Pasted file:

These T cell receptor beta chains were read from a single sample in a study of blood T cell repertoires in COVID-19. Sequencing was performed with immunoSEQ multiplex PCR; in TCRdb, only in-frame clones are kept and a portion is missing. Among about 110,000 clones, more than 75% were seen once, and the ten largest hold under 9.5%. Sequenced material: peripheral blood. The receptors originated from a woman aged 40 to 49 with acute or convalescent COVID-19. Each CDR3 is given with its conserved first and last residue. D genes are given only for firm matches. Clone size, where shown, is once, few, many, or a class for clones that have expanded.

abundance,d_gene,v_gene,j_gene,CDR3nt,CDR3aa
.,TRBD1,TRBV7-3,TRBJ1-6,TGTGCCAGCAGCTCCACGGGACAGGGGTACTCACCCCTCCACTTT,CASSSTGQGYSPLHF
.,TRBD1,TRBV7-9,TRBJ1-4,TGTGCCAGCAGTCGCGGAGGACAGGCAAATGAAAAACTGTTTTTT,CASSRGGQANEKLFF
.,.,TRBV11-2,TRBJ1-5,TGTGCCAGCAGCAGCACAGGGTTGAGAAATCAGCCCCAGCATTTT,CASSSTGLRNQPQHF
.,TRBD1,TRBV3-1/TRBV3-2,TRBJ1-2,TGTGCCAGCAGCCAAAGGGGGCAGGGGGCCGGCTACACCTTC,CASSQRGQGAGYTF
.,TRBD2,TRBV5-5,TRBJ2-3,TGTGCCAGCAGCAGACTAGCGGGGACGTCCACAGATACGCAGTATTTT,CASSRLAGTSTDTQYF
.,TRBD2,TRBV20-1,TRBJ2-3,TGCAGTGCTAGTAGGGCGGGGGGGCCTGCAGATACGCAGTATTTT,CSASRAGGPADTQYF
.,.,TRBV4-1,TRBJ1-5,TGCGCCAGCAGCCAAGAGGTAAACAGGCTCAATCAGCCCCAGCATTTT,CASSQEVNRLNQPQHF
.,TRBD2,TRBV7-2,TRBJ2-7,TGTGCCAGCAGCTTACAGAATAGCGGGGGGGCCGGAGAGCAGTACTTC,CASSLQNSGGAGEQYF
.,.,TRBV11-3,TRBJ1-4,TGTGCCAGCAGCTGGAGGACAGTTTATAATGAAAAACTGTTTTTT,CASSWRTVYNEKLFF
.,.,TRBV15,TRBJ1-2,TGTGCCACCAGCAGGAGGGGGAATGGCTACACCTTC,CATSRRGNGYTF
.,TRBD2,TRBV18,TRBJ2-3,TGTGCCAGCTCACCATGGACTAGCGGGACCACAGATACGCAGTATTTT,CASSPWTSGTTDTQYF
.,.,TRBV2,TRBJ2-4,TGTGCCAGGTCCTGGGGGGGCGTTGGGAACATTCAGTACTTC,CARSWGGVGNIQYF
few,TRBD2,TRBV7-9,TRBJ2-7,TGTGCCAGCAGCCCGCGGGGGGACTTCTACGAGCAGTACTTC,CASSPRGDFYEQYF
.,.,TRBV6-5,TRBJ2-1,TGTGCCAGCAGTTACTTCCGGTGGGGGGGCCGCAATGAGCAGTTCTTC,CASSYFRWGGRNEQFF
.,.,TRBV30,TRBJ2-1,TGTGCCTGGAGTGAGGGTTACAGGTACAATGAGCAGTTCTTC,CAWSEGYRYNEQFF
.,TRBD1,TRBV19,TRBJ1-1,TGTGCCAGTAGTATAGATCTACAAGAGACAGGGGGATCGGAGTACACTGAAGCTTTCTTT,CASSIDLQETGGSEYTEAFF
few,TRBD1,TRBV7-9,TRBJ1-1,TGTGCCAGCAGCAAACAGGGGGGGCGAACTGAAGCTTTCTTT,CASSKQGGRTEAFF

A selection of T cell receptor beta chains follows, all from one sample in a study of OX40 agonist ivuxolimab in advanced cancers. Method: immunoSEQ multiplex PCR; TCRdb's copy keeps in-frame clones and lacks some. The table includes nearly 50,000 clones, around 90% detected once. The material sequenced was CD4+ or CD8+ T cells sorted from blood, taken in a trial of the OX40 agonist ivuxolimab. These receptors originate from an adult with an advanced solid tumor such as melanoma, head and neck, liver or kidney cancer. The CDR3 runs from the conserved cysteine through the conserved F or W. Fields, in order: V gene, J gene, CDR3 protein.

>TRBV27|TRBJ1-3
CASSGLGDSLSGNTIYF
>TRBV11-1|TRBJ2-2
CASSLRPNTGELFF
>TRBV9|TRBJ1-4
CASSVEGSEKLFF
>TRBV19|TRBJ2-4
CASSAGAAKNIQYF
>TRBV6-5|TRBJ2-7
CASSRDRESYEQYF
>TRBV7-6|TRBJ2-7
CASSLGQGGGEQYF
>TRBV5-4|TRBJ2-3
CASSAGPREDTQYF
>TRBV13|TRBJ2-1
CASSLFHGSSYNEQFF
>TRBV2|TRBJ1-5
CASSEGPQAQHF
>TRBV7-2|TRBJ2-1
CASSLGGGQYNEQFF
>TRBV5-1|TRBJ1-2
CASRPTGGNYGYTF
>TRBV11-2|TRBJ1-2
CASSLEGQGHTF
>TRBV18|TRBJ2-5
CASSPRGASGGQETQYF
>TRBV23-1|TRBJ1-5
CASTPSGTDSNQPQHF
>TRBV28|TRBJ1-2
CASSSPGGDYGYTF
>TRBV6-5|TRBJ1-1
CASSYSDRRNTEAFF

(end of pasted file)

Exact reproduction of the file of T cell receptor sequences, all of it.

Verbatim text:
These T cell receptor beta chains were read from a single sample in a study of blood T cell repertoires in COVID-19. Sequencing was performed with immunoSEQ multiplex PCR; in TCRdb, only in-frame clones are kept and a portion is missing. Among about 110,000 clones, more than 75% were seen once, and the ten largest hold under 9.5%. Sequenced material: peripheral blood. The receptors originated from a woman aged 40 to 49 with acute or convalescent COVID-19. Each CDR3 is given with its conserved first and last residue. D genes are given only for firm matches. Clone size, where shown, is once, few, many, or a class for clones that have expanded.

abundance,d_gene,v_gene,j_gene,CDR3nt,CDR3aa
.,TRBD1,TRBV7-3,TRBJ1-6,TGTGCCAGCAGCTCCACGGGACAGGGGTACTCACCCCTCCACTTT,CASSSTGQGYSPLHF
.,TRBD1,TRBV7-9,TRBJ1-4,TGTGCCAGCAGTCGCGGAGGACAGGCAAATGAAAAACTGTTTTTT,CASSRGGQANEKLFF
.,.,TRBV11-2,TRBJ1-5,TGTGCCAGCAGCAGCACAGGGTTGAGAAATCAGCCCCAGCATTTT,CASSSTGLRNQPQHF
.,TRBD1,TRBV3-1/TRBV3-2,TRBJ1-2,TGTGCCAGCAGCCAAAGGGGGCAGGGGGCCGGCTACACCTTC,CASSQRGQGAGYTF
.,TRBD2,TRBV5-5,TRBJ2-3,TGTGCCAGCAGCAGACTAGCGGGGACGTCCACAGATACGCAGTATTTT,CASSRLAGTSTDTQYF
.,TRBD2,TRBV20-1,TRBJ2-3,TGCAGTGCTAGTAGGGCGGGGGGGCCTGCAGATACGCAGTATTTT,CSASRAGGPADTQYF
.,.,TRBV4-1,TRBJ1-5,TGCGCCAGCAGCCAAGAGGTAAACAGGCTCAATCAGCCCCAGCATTTT,CASSQEVNRLNQPQHF
.,TRBD2,TRBV7-2,TRBJ2-7,TGTGCCAGCAGCTTACAGAATAGCGGGGGGGCCGGAGAGCAGTACTTC,CASSLQNSGGAGEQYF
.,.,TRBV11-3,TRBJ1-4,TGTGCCAGCAGCTGGAGGACAGTTTATAATGAAAAACTGTTTTTT,CASSWRTVYNEKLFF
.,.,TRBV15,TRBJ1-2,TGTGCCACCAGCAGGAGGGGGAATGGCTACACCTTC,CATSRRGNGYTF
.,TRBD2,TRBV18,TRBJ2-3,TGTGCCAGCTCACCATGGACTAGCGGGACCACAGATACGCAGTATTTT,CASSPWTSGTTDTQYF
.,.,TRBV2,TRBJ2-4,TGTGCCAGGTCCTGGGGGGGCGTTGGGAACATTCAGTACTTC,CARSWGGVGNIQYF
few,TRBD2,TRBV7-9,TRBJ2-7,TGTGCCAGCAGCCCGCGGGGGGACTTCTACGAGCAGTACTTC,CASSPRGDFYEQYF
.,.,TRBV6-5,TRBJ2-1,TGTGCCAGCAGTTACTTCCGGTGGGGGGGCCGCAATGAGCAGTTCTTC,CASSYFRWGGRNEQFF
.,.,TRBV30,TRBJ2-1,TGTGCCTGGAGTGAGGGTTACAGGTACAATGAGCAGTTCTTC,CAWSEGYRYNEQFF
.,TRBD1,TRBV19,TRBJ1-1,TGTGCCAGTAGTATAGATCTACAAGAGACAGGGGGATCGGAGTACACTGAAGCTTTCTTT,CASSIDLQETGGSEYTEAFF
few,TRBD1,TRBV7-9,TRBJ1-1,TGTGCCAGCAGCAAACAGGGGGGGCGAACTGAAGCTTTCTTT,CASSKQGGRTEAFF

A selection of T cell receptor beta chains follows, all from one sample in a study of OX40 agonist ivuxolimab in advanced cancers. Method: immunoSEQ multiplex PCR; TCRdb's copy keeps in-frame clones and lacks some. The table includes nearly 50,000 clones, around 90% detected once. The material sequenced was CD4+ or CD8+ T cells sorted from blood, taken in a trial of the OX40 agonist ivuxolimab. These receptors originate from an adult with an advanced solid tumor such as melanoma, head and neck, liver or kidney cancer. The CDR3 runs from the conserved cysteine through the conserved F or W. Fields, in order: V gene, J gene, CDR3 protein.

>TRBV27|TRBJ1-3
CASSGLGDSLSGNTIYF
>TRBV11-1|TRBJ2-2
CASSLRPNTGELFF
>TRBV9|TRBJ1-4
CASSVEGSEKLFF
>TRBV19|TRBJ2-4
CASSAGAAKNIQYF
>TRBV6-5|TRBJ2-7
CASSRDRESYEQYF
>TRBV7-6|TRBJ2-7
CASSLGQGGGEQYF
>TRBV5-4|TRBJ2-3
CASSAGPREDTQYF
>TRBV13|TRBJ2-1
CASSLFHGSSYNEQFF
>TRBV2|TRBJ1-5
CASSEGPQAQHF
>TRBV7-2|TRBJ2-1
CASSLGGGQYNEQFF
>TRBV5-1|TRBJ1-2
CASRPTGGNYGYTF
>TRBV11-2|TRBJ1-2
CASSLEGQGHTF
>TRBV18|TRBJ2-5
CASSPRGASGGQETQYF
>TRBV23-1|TRBJ1-5
CASTPSGTDSNQPQHF
>TRBV28|TRBJ1-2
CASSSPGGDYGYTF
>TRBV6-5|TRBJ1-1
CASSYSDRRNTEAFF